They're missing something, those like Robert Reich who would argue that we should worry less about four-year college and rally behind trade and technical schools as a low-cost alternative. Many of us who've been in the position of interviewer or boss are looking for someone with the critical thinking, creativity, and understanding fostered by general education in the humanities and basic sciences. It may be possible for a great candidate from a tech school to have that critical thinking on their own without that general education, but it's less likely.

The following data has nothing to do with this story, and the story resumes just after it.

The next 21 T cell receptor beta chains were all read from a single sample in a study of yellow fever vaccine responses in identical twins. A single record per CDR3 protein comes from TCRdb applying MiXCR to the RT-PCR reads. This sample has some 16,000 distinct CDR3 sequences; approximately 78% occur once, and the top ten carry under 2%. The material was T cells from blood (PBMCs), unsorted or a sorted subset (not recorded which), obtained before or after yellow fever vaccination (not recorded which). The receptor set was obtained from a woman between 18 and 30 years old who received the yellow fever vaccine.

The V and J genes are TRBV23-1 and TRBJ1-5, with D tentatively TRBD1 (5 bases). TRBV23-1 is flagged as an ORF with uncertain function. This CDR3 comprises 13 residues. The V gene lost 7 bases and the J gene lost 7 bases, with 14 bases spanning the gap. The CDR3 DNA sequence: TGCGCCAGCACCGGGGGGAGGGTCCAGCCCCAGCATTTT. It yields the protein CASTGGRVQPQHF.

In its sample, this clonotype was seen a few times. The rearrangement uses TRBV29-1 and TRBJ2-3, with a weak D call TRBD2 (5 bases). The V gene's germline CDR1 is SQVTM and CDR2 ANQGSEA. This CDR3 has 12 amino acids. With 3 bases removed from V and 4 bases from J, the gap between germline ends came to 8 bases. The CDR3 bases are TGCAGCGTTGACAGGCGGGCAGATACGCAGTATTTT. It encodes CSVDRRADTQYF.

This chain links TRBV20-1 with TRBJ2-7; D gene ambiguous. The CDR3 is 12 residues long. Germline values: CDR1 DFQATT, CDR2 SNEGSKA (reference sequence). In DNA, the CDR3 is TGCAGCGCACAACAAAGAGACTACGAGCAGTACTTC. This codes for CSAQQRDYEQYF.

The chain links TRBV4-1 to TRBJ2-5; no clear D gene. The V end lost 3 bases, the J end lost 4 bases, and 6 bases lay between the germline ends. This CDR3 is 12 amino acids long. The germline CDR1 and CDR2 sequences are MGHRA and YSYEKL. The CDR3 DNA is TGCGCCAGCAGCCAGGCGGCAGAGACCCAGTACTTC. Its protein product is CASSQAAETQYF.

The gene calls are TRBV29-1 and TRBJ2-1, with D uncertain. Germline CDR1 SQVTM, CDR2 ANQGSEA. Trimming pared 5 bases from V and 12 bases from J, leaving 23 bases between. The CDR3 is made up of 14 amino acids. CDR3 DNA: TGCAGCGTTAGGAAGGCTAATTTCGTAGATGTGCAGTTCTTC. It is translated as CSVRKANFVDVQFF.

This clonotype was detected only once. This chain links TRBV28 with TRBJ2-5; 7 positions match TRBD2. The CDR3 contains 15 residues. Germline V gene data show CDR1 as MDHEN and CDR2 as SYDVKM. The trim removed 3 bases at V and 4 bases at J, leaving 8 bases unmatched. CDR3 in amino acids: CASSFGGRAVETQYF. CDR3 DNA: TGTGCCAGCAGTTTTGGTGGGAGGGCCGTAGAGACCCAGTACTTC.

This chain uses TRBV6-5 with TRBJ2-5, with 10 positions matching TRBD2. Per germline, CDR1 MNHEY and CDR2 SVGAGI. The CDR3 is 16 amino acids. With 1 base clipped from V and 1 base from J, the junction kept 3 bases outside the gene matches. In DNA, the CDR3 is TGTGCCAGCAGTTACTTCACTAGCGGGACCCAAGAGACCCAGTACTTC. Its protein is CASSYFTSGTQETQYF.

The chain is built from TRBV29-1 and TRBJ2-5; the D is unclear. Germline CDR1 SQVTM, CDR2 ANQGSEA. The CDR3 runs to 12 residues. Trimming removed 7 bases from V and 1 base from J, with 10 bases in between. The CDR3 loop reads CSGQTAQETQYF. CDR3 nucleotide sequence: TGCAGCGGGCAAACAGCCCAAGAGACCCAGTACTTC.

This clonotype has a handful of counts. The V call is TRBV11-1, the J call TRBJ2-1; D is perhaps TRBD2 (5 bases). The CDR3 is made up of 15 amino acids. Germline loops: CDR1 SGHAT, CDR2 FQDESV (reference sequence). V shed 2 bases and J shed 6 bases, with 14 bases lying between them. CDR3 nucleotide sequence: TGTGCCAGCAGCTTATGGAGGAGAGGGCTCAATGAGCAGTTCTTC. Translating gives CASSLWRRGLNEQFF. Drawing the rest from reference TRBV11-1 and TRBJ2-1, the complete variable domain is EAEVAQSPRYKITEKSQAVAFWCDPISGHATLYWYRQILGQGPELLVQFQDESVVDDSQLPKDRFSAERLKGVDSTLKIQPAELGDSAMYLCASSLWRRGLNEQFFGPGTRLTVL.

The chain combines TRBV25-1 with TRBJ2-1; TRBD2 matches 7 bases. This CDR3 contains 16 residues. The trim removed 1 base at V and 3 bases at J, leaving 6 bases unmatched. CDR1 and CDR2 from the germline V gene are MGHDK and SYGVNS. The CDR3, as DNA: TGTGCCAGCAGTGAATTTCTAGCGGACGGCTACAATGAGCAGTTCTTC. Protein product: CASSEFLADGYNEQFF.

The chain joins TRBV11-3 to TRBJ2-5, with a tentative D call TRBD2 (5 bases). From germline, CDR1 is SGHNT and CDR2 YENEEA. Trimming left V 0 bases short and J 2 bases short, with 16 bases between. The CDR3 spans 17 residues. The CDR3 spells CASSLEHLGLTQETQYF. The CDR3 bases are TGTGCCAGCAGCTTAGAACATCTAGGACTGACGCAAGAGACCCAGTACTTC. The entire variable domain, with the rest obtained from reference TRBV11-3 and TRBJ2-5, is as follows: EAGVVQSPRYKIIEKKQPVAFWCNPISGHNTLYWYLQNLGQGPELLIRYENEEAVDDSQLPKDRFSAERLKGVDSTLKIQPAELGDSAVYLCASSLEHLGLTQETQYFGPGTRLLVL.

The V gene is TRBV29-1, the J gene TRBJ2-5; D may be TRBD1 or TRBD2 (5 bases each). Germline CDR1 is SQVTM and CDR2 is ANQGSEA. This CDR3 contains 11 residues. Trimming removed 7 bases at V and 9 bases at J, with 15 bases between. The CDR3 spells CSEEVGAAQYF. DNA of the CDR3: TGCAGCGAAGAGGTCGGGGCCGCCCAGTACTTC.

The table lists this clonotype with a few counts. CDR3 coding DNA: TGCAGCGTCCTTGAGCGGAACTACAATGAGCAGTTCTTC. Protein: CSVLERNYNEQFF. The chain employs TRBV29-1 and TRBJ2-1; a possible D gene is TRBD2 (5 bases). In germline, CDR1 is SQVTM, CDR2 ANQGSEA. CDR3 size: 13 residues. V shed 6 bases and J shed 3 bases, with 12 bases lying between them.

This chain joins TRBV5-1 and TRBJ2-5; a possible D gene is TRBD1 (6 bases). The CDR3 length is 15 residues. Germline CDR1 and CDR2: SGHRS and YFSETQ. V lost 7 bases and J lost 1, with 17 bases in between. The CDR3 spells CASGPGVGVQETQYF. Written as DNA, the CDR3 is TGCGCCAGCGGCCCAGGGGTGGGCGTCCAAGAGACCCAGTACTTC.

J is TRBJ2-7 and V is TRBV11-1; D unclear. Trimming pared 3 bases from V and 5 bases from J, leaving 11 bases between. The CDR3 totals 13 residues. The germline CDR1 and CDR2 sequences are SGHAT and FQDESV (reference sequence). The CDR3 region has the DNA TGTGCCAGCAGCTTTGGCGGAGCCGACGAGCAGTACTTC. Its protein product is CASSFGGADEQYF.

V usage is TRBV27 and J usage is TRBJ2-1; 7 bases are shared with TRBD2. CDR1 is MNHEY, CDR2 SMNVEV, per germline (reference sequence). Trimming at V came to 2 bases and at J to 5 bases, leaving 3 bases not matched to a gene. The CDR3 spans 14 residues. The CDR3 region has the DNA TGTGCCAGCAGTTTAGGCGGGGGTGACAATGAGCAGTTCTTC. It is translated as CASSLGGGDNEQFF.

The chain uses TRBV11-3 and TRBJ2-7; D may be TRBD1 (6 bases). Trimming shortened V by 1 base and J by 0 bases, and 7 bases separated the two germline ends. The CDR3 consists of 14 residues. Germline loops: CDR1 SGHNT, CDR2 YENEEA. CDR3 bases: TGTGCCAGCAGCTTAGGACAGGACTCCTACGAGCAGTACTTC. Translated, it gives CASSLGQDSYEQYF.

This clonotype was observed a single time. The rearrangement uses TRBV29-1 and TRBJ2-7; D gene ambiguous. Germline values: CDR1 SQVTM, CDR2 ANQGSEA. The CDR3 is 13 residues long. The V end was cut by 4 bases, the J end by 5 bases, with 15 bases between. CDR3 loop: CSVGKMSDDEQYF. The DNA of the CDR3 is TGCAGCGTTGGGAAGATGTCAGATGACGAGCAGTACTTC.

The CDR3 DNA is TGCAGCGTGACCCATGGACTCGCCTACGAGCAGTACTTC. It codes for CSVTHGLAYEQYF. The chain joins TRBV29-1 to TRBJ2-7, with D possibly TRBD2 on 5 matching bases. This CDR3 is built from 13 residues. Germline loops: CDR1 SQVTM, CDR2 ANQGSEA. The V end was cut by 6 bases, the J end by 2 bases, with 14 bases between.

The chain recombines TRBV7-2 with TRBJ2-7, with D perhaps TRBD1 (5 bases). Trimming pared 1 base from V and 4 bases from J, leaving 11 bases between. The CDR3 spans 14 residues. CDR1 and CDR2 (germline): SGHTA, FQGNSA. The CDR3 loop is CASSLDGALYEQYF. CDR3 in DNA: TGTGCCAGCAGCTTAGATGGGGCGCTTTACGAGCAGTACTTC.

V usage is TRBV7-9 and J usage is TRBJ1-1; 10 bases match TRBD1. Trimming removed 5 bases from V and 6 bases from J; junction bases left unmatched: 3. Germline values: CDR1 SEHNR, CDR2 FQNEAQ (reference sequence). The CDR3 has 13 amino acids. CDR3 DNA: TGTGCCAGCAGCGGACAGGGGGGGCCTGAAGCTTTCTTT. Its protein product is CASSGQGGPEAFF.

Further, there's value beyond the directly vocational in the general education that comes with a bachelor's degree. More knowledge in the humanities and basic science makes for better citizens, a more informed electorate, and an all around improved society. While some very few attain such knowledge through self-study, on the whole we're more likely to get that from widespread college education. It truly is a public good and good for the general public.
Full college may not be for everyone. Trade and technical schools serve well to train workers who are not prepared for college. But if we confuse their playing a useful part with somehow replacing the benefits of expanded college graduation, we risk the reduction of potential for whole generations.